A bitcoin ETF is here, and what's you need to know

Bitcoin ETF made news on Tuesday. There have been headlines such as "First Bitcoin ETF Starts Trading" or "First-ever U.S. bitcoin exchange-traded funds (ETF) Launches Today'' or "Bitcoin Comes to the Big Board," 

Before we rush to buy these shares, there are some essential facts you need to know. The newly approved ETF is not what we might think it is.

ProShares Bitcoin Strategy ETF is the ETF at issue. It was approved recently by the U.S. Securities and Exchange Commission (SEC). The ticker symbol of the ETF is BITO.

However, it is not the best way for regular investors to buy bitcoin. This ETF is a bitcoin futures ETF, as the name suggests. It is not a Bitcoin ETF -  So, what is the difference?

BITO, a strategy-based ETF, does not purchase and hold bitcoin. BITO does not give investors direct exposure to bitcoin's underlying asset.

The strategy for this ETF is to buy bitcoin futures that trade on the Chicago Mercantile Exchange. This ETF is not intended to be an investment instrument but a trading instrument.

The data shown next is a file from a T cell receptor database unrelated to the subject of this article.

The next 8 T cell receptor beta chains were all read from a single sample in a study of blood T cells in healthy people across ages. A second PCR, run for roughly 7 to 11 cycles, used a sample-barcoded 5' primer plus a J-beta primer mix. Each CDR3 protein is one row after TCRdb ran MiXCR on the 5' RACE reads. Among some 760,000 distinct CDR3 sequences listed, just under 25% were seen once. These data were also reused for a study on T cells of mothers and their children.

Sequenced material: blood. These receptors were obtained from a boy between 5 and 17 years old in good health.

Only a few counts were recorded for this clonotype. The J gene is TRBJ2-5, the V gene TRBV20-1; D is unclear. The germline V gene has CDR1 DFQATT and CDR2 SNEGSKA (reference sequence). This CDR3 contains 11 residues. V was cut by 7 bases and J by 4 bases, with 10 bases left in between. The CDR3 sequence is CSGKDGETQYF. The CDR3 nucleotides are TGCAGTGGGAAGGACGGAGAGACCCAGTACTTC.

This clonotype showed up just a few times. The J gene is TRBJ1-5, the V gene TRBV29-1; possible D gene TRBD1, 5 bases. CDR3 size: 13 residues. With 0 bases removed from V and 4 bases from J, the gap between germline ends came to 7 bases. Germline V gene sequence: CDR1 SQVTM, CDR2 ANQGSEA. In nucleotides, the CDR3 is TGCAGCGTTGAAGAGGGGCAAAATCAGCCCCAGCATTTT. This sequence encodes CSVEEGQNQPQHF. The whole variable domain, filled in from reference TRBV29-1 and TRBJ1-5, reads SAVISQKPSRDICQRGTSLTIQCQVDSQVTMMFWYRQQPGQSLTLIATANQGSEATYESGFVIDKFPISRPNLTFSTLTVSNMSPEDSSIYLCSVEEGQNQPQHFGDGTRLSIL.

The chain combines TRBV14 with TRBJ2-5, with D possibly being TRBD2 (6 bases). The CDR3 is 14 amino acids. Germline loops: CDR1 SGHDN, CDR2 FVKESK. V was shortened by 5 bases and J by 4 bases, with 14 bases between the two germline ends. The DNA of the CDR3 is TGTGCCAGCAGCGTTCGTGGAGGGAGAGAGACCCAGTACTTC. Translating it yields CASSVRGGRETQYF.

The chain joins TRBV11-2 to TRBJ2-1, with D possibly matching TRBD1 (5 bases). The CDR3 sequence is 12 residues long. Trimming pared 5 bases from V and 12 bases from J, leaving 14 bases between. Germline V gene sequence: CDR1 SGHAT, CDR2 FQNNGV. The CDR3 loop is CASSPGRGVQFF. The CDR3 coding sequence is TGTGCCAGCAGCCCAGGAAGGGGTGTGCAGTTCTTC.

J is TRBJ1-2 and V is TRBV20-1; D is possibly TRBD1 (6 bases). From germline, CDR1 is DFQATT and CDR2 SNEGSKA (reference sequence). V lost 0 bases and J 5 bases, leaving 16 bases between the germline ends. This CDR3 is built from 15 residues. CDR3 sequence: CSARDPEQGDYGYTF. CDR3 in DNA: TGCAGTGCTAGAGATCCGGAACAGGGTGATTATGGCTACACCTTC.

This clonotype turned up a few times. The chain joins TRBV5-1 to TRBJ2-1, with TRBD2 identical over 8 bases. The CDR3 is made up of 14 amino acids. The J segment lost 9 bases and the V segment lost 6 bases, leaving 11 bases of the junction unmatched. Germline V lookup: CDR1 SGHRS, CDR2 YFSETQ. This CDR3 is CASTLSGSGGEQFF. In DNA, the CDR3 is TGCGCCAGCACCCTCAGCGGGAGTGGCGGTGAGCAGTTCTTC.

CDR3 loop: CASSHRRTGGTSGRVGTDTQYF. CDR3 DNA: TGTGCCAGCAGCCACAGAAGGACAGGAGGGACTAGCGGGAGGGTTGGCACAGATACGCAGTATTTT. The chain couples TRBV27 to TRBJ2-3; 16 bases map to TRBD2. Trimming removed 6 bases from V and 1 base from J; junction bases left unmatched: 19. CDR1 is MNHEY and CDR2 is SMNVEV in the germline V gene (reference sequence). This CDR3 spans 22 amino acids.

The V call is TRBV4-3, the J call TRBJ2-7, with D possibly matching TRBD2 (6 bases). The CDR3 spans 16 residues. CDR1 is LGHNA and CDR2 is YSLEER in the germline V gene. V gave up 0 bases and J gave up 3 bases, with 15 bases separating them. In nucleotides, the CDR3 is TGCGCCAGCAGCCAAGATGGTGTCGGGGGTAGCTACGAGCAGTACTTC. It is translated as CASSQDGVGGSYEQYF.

Bitcoin ETF dilemmas

A bitcoin ETF like this has a problem: the underlying asset must be doing well for the ETFs to rise in value. To put it another way, the price of BITO must be rising consistently.

Futures contracts are subject to an expiration date and must be rolled over. As you get closer to the expiration date, your futures contract value will decrease - provided that the underlying asset's price remains constant. The fees for the ETF will rise if you have to keep rolling over futures contracts.

Another problem with the futures strategies is "contango." It is when the futures price for an underlying asset exceeds the spot price. Contango is typical for an asset such as bitcoin, which has a high expectation of rising over time. The problem is that when contango occurs, it usually results in losses in futures ETFs.

Only a few periods in time, bitcoin's price rises quickly enough in the right time-frame to increase the value of futures contracts beyond what it costs to buy them. In other words, bitcoin can grow, and we still can lose money in this bitcoin ETF.

All of us wanted an ETF that could hold and custody bitcoin. This would have made it easy for investors to access this exciting asset class. The SEC has given us a highly risky ETF that is accessible to all, but which very few people will understand and in which most investors will lose their money.

Gary Gensler (chair of the SEC) virtue signals that he is trying to protect everyday investors. This is why an ordinary bitcoin ETF was not approved. Yet, the approval of BITO did precisely the opposite.

I am humbled to say that unless you can accurately time the bitcoin markets and understand how futures strategies work, I advise against this bitcoin ETF.

Anyone can get exposure to bitcoin by simply purchasing it on an exchange such as Kraken or Coinbase or via PayPal, your Cash App.

This article was printed from TradingSig.com

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